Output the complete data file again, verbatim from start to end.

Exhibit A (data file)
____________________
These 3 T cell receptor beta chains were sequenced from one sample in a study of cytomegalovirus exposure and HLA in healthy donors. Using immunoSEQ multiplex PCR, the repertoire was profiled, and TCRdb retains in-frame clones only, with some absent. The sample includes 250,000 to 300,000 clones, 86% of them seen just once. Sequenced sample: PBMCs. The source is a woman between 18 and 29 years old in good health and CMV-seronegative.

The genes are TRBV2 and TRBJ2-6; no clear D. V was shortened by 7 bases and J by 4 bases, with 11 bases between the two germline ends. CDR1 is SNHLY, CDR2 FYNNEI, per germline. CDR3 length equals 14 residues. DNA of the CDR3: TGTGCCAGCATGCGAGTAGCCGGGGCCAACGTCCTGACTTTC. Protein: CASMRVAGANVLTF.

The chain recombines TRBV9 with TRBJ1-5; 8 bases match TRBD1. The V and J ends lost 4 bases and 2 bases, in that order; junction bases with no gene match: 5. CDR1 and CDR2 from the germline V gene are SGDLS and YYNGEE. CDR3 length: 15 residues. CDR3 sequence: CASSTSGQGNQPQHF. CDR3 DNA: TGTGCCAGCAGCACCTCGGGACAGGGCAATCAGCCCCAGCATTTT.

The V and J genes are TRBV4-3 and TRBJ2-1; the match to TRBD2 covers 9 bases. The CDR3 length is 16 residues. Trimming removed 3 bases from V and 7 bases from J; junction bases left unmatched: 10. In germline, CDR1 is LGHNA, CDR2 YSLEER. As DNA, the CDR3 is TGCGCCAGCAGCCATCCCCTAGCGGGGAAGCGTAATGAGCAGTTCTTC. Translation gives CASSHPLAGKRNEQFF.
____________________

These 3 T cell receptor beta chains were sequenced from one sample in a study of cytomegalovirus exposure and HLA in healthy donors. Using immunoSEQ multiplex PCR, the repertoire was profiled, and TCRdb retains in-frame clones only, with some absent. The sample includes 250,000 to 300,000 clones, 86% of them seen just once. Sequenced sample: PBMCs. The source is a woman between 18 and 29 years old in good health and CMV-seronegative.

The genes are TRBV2 and TRBJ2-6; no clear D. V was shortened by 7 bases and J by 4 bases, with 11 bases between the two germline ends. CDR1 is SNHLY, CDR2 FYNNEI, per germline. CDR3 length equals 14 residues. DNA of the CDR3: TGTGCCAGCATGCGAGTAGCCGGGGCCAACGTCCTGACTTTC. Protein: CASMRVAGANVLTF.

The chain recombines TRBV9 with TRBJ1-5; 8 bases match TRBD1. The V and J ends lost 4 bases and 2 bases, in that order; junction bases with no gene match: 5. CDR1 and CDR2 from the germline V gene are SGDLS and YYNGEE. CDR3 length: 15 residues. CDR3 sequence: CASSTSGQGNQPQHF. CDR3 DNA: TGTGCCAGCAGCACCTCGGGACAGGGCAATCAGCCCCAGCATTTT.

The V and J genes are TRBV4-3 and TRBJ2-1; the match to TRBD2 covers 9 bases. The CDR3 length is 16 residues. Trimming removed 3 bases from V and 7 bases from J; junction bases left unmatched: 10. In germline, CDR1 is LGHNA, CDR2 YSLEER. As DNA, the CDR3 is TGCGCCAGCAGCCATCCCCTAGCGGGGAAGCGTAATGAGCAGTTCTTC. Translation gives CASSHPLAGKRNEQFF.